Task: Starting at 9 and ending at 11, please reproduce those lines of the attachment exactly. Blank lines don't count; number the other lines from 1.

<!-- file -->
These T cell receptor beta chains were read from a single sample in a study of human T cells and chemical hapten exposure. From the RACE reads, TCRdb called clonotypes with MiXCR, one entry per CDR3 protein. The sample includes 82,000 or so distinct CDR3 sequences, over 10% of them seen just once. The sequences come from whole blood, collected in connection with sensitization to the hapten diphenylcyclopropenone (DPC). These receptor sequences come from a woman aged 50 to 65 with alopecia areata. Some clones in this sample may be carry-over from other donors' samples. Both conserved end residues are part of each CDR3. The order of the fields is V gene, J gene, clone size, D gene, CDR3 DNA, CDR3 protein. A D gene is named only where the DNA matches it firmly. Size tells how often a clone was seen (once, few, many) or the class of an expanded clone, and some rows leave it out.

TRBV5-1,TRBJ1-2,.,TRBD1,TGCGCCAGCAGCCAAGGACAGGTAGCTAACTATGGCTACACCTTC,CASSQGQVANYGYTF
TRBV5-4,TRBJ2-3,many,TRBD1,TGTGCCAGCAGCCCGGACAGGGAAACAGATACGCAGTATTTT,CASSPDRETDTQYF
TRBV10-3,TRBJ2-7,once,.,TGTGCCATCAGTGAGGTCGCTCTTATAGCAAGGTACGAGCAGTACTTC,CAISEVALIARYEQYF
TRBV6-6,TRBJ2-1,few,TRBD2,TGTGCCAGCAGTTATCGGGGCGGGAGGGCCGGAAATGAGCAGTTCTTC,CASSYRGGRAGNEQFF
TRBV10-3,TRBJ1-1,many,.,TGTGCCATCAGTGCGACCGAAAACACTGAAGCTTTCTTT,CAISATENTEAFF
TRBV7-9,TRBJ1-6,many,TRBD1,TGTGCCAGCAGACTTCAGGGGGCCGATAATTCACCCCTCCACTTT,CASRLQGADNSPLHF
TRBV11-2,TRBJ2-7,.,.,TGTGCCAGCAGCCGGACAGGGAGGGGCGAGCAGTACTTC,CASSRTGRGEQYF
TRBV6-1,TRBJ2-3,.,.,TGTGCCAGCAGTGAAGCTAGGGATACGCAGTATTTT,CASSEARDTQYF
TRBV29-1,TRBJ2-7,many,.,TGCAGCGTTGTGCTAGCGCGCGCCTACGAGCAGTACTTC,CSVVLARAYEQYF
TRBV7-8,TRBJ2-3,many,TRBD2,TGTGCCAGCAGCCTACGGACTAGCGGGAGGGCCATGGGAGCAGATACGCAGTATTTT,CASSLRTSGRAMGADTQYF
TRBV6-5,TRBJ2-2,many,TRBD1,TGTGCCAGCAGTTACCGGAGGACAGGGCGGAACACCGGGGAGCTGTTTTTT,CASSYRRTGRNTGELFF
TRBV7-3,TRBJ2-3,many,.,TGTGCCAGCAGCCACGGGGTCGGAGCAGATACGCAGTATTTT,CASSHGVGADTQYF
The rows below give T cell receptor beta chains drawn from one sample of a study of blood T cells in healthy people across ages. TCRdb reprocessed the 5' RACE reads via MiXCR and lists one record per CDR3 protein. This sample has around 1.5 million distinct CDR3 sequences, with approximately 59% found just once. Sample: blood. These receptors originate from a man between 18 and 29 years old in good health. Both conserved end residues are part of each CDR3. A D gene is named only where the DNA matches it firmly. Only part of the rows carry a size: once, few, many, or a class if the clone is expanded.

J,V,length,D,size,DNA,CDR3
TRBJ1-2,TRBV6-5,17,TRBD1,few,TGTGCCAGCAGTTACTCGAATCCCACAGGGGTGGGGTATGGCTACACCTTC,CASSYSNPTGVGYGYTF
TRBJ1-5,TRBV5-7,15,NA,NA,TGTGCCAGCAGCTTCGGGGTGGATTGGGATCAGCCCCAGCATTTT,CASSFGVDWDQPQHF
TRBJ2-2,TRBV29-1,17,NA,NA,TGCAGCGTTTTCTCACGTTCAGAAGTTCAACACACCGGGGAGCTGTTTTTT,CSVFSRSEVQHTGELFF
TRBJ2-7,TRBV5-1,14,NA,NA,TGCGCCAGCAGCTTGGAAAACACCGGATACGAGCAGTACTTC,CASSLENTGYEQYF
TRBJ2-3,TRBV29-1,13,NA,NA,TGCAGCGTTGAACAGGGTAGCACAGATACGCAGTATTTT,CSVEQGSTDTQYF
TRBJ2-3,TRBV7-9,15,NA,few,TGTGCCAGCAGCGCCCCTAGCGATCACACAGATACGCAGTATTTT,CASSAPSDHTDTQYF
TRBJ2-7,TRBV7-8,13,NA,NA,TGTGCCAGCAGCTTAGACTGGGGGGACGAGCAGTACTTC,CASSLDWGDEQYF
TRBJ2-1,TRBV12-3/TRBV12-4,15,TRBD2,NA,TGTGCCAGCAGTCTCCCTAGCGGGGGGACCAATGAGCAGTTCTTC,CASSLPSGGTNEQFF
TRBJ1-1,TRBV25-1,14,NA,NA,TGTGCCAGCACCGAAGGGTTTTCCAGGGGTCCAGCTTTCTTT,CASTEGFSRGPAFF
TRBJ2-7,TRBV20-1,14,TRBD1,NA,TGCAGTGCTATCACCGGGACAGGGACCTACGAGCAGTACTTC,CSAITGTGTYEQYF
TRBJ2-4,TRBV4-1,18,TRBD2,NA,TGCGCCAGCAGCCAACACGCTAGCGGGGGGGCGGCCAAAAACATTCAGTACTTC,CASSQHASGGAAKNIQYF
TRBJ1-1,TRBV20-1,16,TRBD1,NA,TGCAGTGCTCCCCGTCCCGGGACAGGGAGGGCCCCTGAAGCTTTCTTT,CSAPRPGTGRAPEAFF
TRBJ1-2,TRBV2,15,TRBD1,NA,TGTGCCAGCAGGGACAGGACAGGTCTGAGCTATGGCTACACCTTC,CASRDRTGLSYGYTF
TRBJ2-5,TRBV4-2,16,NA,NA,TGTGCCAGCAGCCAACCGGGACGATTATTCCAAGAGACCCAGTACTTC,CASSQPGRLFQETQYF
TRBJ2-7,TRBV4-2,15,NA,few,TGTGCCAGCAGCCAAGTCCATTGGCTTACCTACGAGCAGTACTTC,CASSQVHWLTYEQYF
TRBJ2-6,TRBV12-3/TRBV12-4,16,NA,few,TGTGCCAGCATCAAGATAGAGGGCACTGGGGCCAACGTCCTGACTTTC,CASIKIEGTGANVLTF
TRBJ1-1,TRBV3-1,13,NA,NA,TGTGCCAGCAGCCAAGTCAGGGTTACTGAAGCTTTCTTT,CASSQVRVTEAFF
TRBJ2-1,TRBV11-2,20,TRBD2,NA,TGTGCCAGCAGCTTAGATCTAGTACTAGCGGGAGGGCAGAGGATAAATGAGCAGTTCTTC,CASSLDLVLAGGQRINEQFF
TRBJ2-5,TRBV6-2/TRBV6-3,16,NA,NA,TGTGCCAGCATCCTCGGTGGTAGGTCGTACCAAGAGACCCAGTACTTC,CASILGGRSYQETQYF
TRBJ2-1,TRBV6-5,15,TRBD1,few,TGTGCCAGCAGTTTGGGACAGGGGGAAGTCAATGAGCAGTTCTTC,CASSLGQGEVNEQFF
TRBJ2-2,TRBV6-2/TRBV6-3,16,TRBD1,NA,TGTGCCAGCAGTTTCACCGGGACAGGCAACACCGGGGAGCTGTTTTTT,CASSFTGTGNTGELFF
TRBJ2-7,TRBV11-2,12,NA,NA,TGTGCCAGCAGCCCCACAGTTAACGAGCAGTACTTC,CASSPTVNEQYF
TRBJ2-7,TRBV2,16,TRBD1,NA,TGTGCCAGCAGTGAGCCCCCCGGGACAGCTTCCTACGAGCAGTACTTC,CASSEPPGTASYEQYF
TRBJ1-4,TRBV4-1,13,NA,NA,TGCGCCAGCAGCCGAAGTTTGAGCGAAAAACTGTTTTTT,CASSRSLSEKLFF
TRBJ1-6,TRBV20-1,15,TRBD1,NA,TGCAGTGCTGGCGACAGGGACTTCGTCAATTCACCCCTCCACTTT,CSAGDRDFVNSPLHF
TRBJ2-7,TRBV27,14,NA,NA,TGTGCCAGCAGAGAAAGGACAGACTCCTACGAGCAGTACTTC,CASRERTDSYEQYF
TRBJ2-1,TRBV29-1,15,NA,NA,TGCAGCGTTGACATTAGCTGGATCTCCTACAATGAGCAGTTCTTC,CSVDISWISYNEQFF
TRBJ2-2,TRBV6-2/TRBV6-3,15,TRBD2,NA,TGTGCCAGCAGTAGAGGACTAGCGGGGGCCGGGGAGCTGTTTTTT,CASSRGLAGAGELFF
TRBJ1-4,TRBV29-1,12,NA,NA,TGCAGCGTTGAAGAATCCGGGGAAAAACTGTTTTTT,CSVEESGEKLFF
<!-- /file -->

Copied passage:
TRBV6-1,TRBJ2-3,.,.,TGTGCCAGCAGTGAAGCTAGGGATACGCAGTATTTT,CASSEARDTQYF
TRBV29-1,TRBJ2-7,many,.,TGCAGCGTTGTGCTAGCGCGCGCCTACGAGCAGTACTTC,CSVVLARAYEQYF
TRBV7-8,TRBJ2-3,many,TRBD2,TGTGCCAGCAGCCTACGGACTAGCGGGAGGGCCATGGGAGCAGATACGCAGTATTTT,CASSLRTSGRAMGADTQYF